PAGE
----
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PwC Admits the Next PCAOB Inspection Report Won’t Be Great

an escalator going down with green arrow painted on it

In an audit quality report released last week [PDF], the once flawless PwC admits its next PCAOB inspection report will be twice as bad as the last one. That’s not so terrible though, PwC has proven in recent years they are superior to all other auditors when it comes to avoiding deficiencies from the PCAOB — in 2020, PwC had a record-low 1.9% deficiency rate with just one mistake found in 52 audits inspected. So “twice as bad” for PwC is still “much better than BDO.”

You should know this but Part I.A. deficiencies are those of such significance that the PCAOB believes the firm, at the time it issued its audit report, had not obtained sufficient appropriate audit evidence to support its opinion on the issuer’s financial statements and/or ICFR. When people say “deficiencies” in relation to PCAOB reports, that’s what they mean.

New to 2022 inspection reports is the Part I.C section intended to flag instances of noncompliance with PCAOB rules related to maintaining independence and potential noncompliance with U.S. Securities and Exchange Commission independence rules. According to PwC, Part I.C of their upcoming 2022 inspection report includes 129 instances across 74 issuers identified through their own compliance procedures, and one instance identified by the PCAOB.

On the 2023 inspection cycle the firm said:

Our FY23 internal inspections program is substantially complete, and of the 201 audit engagements subject to internal inspection, 97% were deemed compliant. In addition, the PCAOB’s most recent 2023 inspection cycle (generally covering 2022 audits) is substantially complete. In both our internal and external inspections, we have noted a modest increase in observations related to executing routine and non-complex audit procedures in normal risk areas.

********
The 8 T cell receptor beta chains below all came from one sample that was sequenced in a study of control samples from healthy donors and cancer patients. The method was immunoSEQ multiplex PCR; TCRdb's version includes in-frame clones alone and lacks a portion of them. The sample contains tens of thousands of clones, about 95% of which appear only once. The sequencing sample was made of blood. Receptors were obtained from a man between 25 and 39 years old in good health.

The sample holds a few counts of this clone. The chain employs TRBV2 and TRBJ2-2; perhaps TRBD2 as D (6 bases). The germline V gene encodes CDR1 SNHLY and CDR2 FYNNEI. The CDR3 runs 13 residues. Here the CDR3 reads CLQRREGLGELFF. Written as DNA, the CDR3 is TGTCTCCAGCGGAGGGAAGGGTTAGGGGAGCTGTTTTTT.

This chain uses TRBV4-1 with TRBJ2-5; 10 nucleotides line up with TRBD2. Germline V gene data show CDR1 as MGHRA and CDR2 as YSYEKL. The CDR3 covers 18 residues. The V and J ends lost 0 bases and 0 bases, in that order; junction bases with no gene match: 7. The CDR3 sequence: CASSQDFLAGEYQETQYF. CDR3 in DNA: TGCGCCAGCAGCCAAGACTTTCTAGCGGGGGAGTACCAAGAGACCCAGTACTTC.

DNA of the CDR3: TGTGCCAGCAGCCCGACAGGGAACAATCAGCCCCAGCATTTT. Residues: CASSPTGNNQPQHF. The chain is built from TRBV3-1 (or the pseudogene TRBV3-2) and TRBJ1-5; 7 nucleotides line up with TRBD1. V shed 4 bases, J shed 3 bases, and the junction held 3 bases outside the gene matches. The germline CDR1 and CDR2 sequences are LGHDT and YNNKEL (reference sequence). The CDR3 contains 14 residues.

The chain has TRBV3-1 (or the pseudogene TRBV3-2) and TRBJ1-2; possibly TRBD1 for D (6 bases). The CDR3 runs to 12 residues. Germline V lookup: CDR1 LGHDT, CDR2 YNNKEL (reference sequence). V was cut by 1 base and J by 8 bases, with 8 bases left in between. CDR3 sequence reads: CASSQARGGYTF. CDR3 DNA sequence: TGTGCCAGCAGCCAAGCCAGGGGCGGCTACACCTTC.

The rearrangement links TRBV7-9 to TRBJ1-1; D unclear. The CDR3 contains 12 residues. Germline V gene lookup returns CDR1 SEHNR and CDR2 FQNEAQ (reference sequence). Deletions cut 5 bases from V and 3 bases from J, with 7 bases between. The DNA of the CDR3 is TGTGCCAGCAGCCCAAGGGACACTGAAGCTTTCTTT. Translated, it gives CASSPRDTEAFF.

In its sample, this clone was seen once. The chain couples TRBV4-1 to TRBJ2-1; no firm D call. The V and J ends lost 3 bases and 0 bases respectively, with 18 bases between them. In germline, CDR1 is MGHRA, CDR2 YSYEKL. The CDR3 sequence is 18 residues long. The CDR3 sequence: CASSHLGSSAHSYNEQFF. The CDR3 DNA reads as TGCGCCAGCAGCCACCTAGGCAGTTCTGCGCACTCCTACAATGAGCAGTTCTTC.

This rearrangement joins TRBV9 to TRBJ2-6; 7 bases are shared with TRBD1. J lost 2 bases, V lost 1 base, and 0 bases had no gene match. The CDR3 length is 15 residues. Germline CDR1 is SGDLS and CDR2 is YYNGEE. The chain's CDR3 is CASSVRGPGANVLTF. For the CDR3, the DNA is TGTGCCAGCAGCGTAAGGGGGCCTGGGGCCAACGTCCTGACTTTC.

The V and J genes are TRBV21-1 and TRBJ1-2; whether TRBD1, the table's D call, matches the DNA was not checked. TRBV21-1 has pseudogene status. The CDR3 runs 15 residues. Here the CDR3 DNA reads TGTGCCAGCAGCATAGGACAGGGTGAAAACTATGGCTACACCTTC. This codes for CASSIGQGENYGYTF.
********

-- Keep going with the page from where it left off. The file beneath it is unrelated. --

Based on our analysis to date of potential contributing factors we do not believe any of the observations raised are indicative of a systemic issue or broader issue in a particular audit area. As a learning organization, we took prompt actions to assess and respond to the nature of the matters identified, and we continue to monitor, assess, and respond to feedback to maintain and further enhance audit quality. Through guidance and various communications, we’ve reinforced to our teams the importance of consistent execution in our day-to-day work — from planning through completion of the audit. This includes both the careful preparation of audit work and the appropriate level of supervision and review throughout the audit. We’ve also encouraged our teams to seek additional opportunities to enhance experiential learning and team collaboration.

It could be worse. EY said in November the PCAOB identified deficiencies in almost half (46%) of their audits inspected for the 2022 report, also not yet released. At a Baruch speech late last year, newbie member of the board George Botic said of upcoming inspection results 40% of all audits reviewed will have one or more Part I.A deficiencies and “the average Part I.A finding rate across the six U.S. Global Network Firms will increase from approximately 20% of audits reviewed in 2021 to 30% in 2022.”

Feel free to do the math to figure out who else is dragging the average down. You are also free to complain about the PCAOB in the comments as always.


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